101 Cosmic Wonders Including Planets, Moons, Comets, Galaxies, Nebulae, Star Clusters and More
Author: Will Kalif
Publisher: Ulysses Press
Have Fun Exploring the Stars with Close-up Views of Space Objects Right from Your Own Backyard Take the mystery and struggle out of discovering new worlds. With hands-on tips, tricks and instructions, this book allows you to unleash the full power of your small telescope and view amazing space objects right from your own backyard, including: • Saturn’s Rings • Jupiter’s Moons • Apollo 11's Landing Site • Orion Nebula • Andromeda Galaxy • Polaris Double Star • Pegasus Globular Cluster • And much, much more!
Observing the Messier Objects with a Small Telescope contains descriptions and photographs of the 103 Messier objects, with instructions on how to find them without a computerized telescope or even setting circles. The photographs show how the objects appear through a 127mm Maksutov (and other instruments, where applicable). The visual appearance of a Messier object is often very different from what can be imaged with the same telescope, and a special feature of this book is that it shows what you can see with a small telescope. It will also contain binocular descriptions of some objects. Messier published the final version of his catalog in 1781 (it contains 103 different objects), a catalog so good that it is still in common use today, well over two centuries later. In making a catalog of all the 'fixed' deep-sky objects that observers might confuse with comets, Messier had succeeded in listing all the major interesting deep-sky objects that today are targets for amateur astronomers. Messier's telescope (thought to be a 4-inch) was, by today's amateur standards, small. It also had rather poor optics by modern standards. Thus - and despite the fact that he was a master observer - all the things Messier saw can be found and observed by any observer using a commercial 127 mm (5-inch) telescope. Observing the Messier Objects with a Small Telescope lets the reader follow in Messier's footsteps by observing the Messier objects more or less as the great man saw them himself!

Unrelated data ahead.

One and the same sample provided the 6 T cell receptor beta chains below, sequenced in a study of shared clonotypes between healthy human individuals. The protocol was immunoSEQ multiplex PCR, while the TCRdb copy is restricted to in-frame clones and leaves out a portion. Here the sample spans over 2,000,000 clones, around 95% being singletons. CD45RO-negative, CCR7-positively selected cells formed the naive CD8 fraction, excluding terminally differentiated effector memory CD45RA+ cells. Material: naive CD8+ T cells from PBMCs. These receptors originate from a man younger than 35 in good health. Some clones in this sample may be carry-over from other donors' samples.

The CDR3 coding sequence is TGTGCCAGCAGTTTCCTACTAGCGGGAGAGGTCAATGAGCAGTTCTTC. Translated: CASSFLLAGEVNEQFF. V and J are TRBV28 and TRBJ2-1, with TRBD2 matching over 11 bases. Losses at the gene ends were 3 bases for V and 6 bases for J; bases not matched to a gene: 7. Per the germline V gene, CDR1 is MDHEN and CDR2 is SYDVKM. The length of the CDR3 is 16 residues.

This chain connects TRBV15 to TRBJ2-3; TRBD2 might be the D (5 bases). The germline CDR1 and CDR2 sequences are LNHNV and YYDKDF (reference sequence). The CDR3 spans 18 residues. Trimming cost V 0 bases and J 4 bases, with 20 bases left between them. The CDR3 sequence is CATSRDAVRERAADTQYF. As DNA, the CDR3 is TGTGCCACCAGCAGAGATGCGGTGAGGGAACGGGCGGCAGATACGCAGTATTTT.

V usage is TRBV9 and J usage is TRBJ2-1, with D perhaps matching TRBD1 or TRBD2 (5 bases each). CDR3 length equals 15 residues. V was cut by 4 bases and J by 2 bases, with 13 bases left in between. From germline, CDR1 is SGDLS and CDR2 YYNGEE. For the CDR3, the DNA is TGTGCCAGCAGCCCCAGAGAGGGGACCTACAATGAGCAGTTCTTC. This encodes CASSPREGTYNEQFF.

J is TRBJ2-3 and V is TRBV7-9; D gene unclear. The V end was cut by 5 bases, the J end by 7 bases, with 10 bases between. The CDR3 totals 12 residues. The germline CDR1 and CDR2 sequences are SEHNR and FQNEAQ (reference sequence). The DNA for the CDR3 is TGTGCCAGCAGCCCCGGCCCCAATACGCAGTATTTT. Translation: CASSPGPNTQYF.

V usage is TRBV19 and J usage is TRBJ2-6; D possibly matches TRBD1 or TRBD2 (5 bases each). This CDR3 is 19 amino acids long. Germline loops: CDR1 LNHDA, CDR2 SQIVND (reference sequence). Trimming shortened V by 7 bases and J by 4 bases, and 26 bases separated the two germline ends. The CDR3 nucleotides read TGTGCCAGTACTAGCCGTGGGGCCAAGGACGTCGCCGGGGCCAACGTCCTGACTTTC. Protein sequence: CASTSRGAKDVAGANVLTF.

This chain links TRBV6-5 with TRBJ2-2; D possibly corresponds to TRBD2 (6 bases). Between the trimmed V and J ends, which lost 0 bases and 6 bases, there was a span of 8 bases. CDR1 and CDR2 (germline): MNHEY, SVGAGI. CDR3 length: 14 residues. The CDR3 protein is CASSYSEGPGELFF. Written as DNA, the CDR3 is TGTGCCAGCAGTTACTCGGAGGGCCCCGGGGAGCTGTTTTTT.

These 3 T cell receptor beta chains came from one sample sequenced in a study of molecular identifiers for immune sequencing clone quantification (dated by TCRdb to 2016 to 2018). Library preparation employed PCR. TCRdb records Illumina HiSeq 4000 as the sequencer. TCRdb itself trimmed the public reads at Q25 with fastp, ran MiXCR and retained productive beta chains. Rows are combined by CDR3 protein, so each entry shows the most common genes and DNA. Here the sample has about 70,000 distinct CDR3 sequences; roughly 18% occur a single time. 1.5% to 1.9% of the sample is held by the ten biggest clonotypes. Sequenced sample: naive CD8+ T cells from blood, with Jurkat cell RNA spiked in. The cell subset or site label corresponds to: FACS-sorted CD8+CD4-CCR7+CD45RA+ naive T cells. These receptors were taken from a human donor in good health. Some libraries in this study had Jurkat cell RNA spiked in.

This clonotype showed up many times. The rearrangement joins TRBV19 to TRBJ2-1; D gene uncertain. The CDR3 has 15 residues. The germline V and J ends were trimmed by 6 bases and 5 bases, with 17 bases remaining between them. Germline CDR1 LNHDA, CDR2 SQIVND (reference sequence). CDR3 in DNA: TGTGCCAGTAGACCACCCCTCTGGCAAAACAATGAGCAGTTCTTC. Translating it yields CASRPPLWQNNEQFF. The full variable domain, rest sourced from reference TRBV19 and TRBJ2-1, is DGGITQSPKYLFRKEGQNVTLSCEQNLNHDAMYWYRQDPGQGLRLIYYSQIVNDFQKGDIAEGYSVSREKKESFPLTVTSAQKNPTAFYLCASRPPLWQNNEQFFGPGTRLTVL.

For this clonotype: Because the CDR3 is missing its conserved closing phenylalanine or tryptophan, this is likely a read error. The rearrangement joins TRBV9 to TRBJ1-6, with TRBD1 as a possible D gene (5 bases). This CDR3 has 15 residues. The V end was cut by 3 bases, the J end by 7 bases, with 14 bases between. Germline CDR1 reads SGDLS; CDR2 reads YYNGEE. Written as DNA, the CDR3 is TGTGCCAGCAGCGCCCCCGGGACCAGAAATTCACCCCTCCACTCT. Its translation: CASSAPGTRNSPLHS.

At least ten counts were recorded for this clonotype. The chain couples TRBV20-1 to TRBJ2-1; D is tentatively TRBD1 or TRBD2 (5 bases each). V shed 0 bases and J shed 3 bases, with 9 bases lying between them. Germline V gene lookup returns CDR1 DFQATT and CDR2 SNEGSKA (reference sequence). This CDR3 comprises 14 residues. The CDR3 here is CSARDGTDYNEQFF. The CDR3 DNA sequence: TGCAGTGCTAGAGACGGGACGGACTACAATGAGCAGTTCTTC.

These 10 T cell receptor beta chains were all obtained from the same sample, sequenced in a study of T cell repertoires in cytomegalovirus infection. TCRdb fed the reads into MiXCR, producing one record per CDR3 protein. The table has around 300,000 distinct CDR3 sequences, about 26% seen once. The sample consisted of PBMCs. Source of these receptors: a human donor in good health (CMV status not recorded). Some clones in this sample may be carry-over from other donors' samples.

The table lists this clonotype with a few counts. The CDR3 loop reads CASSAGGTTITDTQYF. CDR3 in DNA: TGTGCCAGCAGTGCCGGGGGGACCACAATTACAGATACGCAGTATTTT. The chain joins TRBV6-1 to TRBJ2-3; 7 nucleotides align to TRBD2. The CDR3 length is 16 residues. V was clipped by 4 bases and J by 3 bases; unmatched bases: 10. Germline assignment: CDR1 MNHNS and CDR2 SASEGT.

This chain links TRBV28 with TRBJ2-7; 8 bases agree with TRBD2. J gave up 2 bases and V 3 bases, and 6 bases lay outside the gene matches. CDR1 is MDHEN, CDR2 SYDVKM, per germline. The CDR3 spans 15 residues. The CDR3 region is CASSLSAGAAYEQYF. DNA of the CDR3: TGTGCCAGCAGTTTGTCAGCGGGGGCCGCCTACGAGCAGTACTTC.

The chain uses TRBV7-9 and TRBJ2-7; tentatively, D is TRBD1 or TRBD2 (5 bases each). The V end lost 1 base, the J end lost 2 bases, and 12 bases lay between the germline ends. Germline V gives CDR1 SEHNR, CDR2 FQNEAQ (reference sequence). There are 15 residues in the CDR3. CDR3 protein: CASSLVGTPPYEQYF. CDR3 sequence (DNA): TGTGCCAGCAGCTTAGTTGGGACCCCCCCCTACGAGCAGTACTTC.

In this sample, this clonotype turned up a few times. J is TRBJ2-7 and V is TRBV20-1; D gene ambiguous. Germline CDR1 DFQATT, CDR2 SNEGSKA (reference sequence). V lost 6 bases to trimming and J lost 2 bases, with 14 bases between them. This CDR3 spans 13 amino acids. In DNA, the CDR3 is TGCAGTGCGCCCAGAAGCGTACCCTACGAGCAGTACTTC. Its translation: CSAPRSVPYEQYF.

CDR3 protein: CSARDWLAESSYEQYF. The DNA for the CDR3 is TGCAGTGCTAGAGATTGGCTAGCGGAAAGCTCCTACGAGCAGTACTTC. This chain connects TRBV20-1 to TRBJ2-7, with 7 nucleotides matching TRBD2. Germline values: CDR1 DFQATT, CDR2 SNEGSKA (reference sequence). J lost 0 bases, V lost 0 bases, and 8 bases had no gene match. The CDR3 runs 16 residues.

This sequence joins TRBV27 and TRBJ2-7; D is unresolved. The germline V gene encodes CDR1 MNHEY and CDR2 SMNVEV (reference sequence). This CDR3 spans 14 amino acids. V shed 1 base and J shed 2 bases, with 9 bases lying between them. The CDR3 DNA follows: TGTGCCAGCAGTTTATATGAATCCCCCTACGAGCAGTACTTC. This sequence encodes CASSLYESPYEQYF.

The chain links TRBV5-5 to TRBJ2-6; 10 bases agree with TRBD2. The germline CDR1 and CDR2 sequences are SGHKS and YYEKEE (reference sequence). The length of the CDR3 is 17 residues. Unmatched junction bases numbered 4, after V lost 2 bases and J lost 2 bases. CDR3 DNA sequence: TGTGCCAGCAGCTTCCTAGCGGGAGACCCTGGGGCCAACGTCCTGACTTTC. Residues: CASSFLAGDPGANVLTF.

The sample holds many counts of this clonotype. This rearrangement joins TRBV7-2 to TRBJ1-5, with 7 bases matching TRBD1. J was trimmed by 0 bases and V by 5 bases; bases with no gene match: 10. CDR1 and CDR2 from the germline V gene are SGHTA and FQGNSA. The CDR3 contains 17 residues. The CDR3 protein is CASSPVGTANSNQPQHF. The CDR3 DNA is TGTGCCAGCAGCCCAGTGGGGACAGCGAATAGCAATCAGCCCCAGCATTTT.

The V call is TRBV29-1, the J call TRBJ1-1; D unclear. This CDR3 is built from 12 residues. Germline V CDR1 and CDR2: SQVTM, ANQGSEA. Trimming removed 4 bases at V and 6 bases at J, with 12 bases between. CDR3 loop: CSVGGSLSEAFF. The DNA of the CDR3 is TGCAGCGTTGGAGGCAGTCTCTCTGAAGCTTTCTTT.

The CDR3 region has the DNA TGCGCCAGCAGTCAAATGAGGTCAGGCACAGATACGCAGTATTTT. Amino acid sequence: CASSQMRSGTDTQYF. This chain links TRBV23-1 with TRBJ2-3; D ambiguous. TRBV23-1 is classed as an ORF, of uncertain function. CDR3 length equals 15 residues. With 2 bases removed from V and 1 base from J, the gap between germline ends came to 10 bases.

This special edition has been designed specifically for aspiring astronomers living south of the equator. This book explores the planets, stars, galaxies and nebulae observable from the southern hemisphere. Not only does this book illustrate how to observe, it also shows how each object appears through a small telescope!
DIVInformative, profusely illustrated guide to locating and identifying craters, rills, seas, mountains, other lunar features. Newly revised and updated with special section of new photos. Over 100 photos and diagrams. /div
A Hundred Night Sky Objects to See in a Small Telescope - and How to Find Them
Author: Guy Consolmagno
Publisher: Cambridge University Press
A guidebook for beginning amateur astronomers, Turn Left at Orion provides all the information you need to observe the Moon, the planets and a whole host of celestial objects. Large format diagrams show these objects exactly as they appear in a small telescope and for each object there is information on the current state of our astronomical knowledge. Revised and updated, this new edition contains a chapter describing spectacular deep sky objects visible from the southern hemisphere, and tips on observing the upcoming transits of Venus. It also includes a discussion of Dobsonian telescopes, with hints on using personal computers and the internet as aids for planning an observing session. Unlike many guides to the night sky, this book is specifically written for observers using small telescopes. Clear and easy-to-use, this fascinating book will appeal to skywatchers of all ages and backgrounds. No previous knowledge of astronomy is needed.
Unlike in the past, many of today's inexpensive mail-order catalog telescopes provide excellent value and are proving to be useful instruments. Astronomy with a Mail-Order Telescope provides useful information on some of the available models, along with detailed and essential hints and tips about what to look for when buying. The second part of the book describes how best to use the telescope, which celestial objects to observe (with full-page star charts to help find them), what you can expect to see, and how to take (and even computer enhance) astronomical photographs.
Amateur astronomers are always on the lookout for new observing challenges. This exciting book retraces the steps of the greatest visual observer and celestial explorer who ever lived. This is a practical guide to locating and viewing the most impressive of Herschel’s star clusters, nebulae and galaxies, cataloging more than 600 of the brightest objects, and offering detailed descriptions and images of 150 to 200 of the best.